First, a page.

As symphony orchestras and choruses across the United States have been facing diminishing audiences in recent years, an intriguing study has come to the forefront to shed light on some of the reasons behind this alarming trend. According to a recent article in the Wall Street Journal, “it was in 1994 when the James S. and John L. Knight Foundation decided it could no longer respond to individual requests to bail out floundering symphonies.” Instead, the organization launched a somewhat scientific study to determine some of the methods that would be most effective in attracting future ticket buyers to classical music. The results of this study were reported this past September in an extensive report called “The Search for Shining Eyes.”
Although this study was not directly focused on audiences of choral performances, the results would logically include many types of classical music. From 1994 through 1999 the Knight foundation gave $5.4 million to 10 professional orchestras nationwide to fund unique initiatives to generate new support for this art form. Although some of the projects proved quite successful, including “‘Mozart to Midnight,’ nonmusical development of musicians, using internet technology in teaching, and programming,” many of the grants did not offer any increase in attracting new audiences and did not help the long-term economic stability of the orchestras.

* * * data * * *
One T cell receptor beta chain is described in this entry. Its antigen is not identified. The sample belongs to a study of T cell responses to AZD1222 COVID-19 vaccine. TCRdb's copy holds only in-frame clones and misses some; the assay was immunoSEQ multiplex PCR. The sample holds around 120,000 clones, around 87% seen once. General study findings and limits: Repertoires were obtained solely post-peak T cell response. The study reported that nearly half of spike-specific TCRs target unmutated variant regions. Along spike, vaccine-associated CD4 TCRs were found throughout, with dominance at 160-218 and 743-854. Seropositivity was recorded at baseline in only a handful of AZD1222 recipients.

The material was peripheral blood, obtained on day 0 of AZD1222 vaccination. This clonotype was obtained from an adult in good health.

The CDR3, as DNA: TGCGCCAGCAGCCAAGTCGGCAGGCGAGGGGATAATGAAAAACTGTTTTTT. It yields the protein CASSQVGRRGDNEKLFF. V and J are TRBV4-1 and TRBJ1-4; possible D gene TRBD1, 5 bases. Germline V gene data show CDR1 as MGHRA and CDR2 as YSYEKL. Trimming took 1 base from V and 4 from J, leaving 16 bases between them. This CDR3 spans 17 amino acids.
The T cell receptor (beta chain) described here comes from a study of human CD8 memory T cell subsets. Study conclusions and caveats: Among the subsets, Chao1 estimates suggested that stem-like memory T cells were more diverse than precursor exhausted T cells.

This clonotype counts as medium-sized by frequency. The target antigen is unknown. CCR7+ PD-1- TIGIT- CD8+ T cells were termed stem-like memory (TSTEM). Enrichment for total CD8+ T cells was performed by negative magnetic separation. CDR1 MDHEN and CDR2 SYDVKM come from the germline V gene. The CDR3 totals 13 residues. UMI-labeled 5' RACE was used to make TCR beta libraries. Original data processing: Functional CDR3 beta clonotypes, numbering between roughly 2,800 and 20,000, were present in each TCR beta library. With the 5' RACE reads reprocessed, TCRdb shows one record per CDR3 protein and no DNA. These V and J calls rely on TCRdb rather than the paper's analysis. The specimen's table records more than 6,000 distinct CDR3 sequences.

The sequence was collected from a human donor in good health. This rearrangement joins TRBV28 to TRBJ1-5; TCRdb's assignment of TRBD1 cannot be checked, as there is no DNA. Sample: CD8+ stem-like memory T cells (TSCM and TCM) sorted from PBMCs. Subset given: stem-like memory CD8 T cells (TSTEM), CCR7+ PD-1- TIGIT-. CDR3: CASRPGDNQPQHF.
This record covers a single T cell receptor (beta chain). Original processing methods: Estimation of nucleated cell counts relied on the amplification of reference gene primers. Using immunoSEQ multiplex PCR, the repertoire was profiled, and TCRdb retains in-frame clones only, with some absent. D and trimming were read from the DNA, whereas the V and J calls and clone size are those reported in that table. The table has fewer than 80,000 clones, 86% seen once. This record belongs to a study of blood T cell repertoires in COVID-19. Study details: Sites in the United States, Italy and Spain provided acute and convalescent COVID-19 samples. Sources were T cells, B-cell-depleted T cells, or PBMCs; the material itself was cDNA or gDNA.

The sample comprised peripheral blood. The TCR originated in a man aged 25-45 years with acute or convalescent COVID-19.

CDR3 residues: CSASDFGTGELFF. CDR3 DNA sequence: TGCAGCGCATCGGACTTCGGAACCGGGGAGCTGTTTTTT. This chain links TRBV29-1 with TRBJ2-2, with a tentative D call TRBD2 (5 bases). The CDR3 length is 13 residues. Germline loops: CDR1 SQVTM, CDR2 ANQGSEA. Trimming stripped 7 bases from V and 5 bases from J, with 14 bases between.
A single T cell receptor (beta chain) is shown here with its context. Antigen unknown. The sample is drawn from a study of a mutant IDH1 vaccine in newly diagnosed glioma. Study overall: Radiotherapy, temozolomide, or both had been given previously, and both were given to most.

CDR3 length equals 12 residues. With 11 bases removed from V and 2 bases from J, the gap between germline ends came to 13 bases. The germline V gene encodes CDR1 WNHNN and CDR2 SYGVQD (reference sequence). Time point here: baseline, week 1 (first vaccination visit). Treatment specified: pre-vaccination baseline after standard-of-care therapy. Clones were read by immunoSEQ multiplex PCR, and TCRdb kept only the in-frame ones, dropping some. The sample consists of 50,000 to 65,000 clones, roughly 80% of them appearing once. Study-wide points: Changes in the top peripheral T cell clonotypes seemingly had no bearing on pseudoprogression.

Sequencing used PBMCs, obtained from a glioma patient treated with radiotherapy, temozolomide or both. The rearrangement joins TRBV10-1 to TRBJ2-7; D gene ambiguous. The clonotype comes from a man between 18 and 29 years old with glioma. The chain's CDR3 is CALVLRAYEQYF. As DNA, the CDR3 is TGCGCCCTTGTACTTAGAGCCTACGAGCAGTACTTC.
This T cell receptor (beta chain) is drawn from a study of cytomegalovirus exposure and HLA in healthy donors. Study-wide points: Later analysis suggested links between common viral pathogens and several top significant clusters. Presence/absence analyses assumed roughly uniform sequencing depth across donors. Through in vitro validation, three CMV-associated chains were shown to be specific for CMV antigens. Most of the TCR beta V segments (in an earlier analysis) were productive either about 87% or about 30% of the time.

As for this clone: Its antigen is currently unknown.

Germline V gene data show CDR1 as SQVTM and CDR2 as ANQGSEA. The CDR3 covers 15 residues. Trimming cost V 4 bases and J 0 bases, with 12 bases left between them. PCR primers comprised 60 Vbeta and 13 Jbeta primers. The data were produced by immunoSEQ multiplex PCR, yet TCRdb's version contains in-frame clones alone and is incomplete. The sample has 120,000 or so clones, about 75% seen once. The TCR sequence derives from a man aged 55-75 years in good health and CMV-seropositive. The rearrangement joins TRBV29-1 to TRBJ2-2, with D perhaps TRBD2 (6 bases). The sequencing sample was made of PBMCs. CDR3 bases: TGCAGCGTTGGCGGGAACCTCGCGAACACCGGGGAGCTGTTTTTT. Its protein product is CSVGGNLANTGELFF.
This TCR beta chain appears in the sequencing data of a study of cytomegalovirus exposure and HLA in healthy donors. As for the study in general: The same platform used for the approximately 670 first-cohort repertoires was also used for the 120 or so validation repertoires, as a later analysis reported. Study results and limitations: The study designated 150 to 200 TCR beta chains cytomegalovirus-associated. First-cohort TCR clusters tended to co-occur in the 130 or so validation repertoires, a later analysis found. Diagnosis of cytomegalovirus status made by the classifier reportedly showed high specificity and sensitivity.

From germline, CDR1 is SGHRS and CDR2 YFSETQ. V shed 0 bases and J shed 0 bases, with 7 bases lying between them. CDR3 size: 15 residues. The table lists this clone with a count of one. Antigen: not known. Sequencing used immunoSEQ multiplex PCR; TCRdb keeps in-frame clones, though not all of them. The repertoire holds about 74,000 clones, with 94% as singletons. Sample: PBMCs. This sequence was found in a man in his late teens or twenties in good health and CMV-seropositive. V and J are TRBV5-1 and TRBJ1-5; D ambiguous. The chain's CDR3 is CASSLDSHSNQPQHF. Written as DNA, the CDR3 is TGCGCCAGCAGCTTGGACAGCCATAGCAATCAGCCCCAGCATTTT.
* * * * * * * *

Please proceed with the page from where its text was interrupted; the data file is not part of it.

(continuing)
The Shining Eyes report indicates that there are large numbers of adults who had “some interest in classical music, although less than five percent actually attended concerts by their local symphony orchestra.” The single most important variable in the report that predicted future attendance at classical music performances was previous instrumental or choral training. In 74 percent of the cases studied, ticket-holders had been involved in a school choir, band, or orchestra. This research helps to validate the theory that many of us have held for many years that when you sing or play an instrument, you develop an appreciation of the melodies, harmonies, technique, and musicality that it takes to enjoy a classical performance. It helps to develop your ear as a critical listener and also exposes you to a wide variety of different styles of music, of which a large portion is usually classical. It only makes sense that the natural understanding is for a player to become a listener (while hopefully remaining a player as well).
As educators, we hold the keys to the future of our own performing art. Our students are the most likely candidates to not only attend future concerts but also to become future monetary supporters of the arts as they become non-musical and musical professionals in their chosen fields. The more we can encourage concert attendance, the greater the likelihood of a brighter future for classical music.